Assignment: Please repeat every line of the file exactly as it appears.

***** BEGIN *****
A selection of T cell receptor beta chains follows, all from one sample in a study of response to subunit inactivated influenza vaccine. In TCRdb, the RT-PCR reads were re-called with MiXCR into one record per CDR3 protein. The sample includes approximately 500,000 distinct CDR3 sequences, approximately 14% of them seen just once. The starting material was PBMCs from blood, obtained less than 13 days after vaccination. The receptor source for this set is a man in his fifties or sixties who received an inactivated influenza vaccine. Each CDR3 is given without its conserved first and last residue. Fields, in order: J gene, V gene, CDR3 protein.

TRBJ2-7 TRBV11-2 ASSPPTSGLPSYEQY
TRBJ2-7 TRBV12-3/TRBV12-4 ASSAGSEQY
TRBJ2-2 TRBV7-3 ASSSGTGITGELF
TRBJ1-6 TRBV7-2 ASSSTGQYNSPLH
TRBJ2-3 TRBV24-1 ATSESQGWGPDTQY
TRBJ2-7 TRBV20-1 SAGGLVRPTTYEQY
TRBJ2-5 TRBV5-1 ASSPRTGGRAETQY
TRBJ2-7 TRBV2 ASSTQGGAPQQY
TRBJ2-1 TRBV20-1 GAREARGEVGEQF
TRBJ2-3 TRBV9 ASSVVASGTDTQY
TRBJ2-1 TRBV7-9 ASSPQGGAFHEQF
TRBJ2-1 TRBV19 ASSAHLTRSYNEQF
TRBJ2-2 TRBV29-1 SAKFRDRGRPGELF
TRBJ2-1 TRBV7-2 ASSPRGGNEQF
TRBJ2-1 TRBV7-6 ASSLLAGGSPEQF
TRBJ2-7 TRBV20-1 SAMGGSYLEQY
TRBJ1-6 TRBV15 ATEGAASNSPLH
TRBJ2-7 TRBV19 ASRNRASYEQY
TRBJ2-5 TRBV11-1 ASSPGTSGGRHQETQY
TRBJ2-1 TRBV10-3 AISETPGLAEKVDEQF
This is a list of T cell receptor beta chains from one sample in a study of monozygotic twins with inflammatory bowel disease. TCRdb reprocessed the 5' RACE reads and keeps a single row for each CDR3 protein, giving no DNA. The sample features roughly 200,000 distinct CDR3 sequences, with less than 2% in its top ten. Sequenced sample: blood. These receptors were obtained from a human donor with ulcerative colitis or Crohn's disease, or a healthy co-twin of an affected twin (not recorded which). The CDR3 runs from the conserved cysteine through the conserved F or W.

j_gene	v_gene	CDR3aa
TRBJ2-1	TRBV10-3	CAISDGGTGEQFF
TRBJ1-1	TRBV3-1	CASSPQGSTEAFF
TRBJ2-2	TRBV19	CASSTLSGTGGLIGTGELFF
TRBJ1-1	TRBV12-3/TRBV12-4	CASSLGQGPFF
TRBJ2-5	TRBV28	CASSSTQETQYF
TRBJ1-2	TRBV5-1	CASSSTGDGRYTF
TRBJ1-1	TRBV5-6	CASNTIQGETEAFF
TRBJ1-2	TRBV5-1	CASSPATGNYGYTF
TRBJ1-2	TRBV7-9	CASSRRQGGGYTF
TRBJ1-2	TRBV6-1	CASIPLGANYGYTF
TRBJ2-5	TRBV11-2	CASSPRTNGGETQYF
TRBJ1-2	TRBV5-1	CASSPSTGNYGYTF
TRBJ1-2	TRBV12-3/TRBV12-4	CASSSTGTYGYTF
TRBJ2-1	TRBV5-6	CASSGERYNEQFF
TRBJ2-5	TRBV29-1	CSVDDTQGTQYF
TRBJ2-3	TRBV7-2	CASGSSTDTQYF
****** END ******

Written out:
A selection of T cell receptor beta chains follows, all from one sample in a study of response to subunit inactivated influenza vaccine. In TCRdb, the RT-PCR reads were re-called with MiXCR into one record per CDR3 protein. The sample includes approximately 500,000 distinct CDR3 sequences, approximately 14% of them seen just once. The starting material was PBMCs from blood, obtained less than 13 days after vaccination. The receptor source for this set is a man in his fifties or sixties who received an inactivated influenza vaccine. Each CDR3 is given without its conserved first and last residue. Fields, in order: J gene, V gene, CDR3 protein.

TRBJ2-7 TRBV11-2 ASSPPTSGLPSYEQY
TRBJ2-7 TRBV12-3/TRBV12-4 ASSAGSEQY
TRBJ2-2 TRBV7-3 ASSSGTGITGELF
TRBJ1-6 TRBV7-2 ASSSTGQYNSPLH
TRBJ2-3 TRBV24-1 ATSESQGWGPDTQY
TRBJ2-7 TRBV20-1 SAGGLVRPTTYEQY
TRBJ2-5 TRBV5-1 ASSPRTGGRAETQY
TRBJ2-7 TRBV2 ASSTQGGAPQQY
TRBJ2-1 TRBV20-1 GAREARGEVGEQF
TRBJ2-3 TRBV9 ASSVVASGTDTQY
TRBJ2-1 TRBV7-9 ASSPQGGAFHEQF
TRBJ2-1 TRBV19 ASSAHLTRSYNEQF
TRBJ2-2 TRBV29-1 SAKFRDRGRPGELF
TRBJ2-1 TRBV7-2 ASSPRGGNEQF
TRBJ2-1 TRBV7-6 ASSLLAGGSPEQF
TRBJ2-7 TRBV20-1 SAMGGSYLEQY
TRBJ1-6 TRBV15 ATEGAASNSPLH
TRBJ2-7 TRBV19 ASRNRASYEQY
TRBJ2-5 TRBV11-1 ASSPGTSGGRHQETQY
TRBJ2-1 TRBV10-3 AISETPGLAEKVDEQF
This is a list of T cell receptor beta chains from one sample in a study of monozygotic twins with inflammatory bowel disease. TCRdb reprocessed the 5' RACE reads and keeps a single row for each CDR3 protein, giving no DNA. The sample features roughly 200,000 distinct CDR3 sequences, with less than 2% in its top ten. Sequenced sample: blood. These receptors were obtained from a human donor with ulcerative colitis or Crohn's disease, or a healthy co-twin of an affected twin (not recorded which). The CDR3 runs from the conserved cysteine through the conserved F or W.

j_gene	v_gene	CDR3aa
TRBJ2-1	TRBV10-3	CAISDGGTGEQFF
TRBJ1-1	TRBV3-1	CASSPQGSTEAFF
TRBJ2-2	TRBV19	CASSTLSGTGGLIGTGELFF
TRBJ1-1	TRBV12-3/TRBV12-4	CASSLGQGPFF
TRBJ2-5	TRBV28	CASSSTQETQYF
TRBJ1-2	TRBV5-1	CASSSTGDGRYTF
TRBJ1-1	TRBV5-6	CASNTIQGETEAFF
TRBJ1-2	TRBV5-1	CASSPATGNYGYTF
TRBJ1-2	TRBV7-9	CASSRRQGGGYTF
TRBJ1-2	TRBV6-1	CASIPLGANYGYTF
TRBJ2-5	TRBV11-2	CASSPRTNGGETQYF
TRBJ1-2	TRBV5-1	CASSPSTGNYGYTF
TRBJ1-2	TRBV12-3/TRBV12-4	CASSSTGTYGYTF
TRBJ2-1	TRBV5-6	CASSGERYNEQFF
TRBJ2-5	TRBV29-1	CSVDDTQGTQYF
TRBJ2-3	TRBV7-2	CASGSSTDTQYF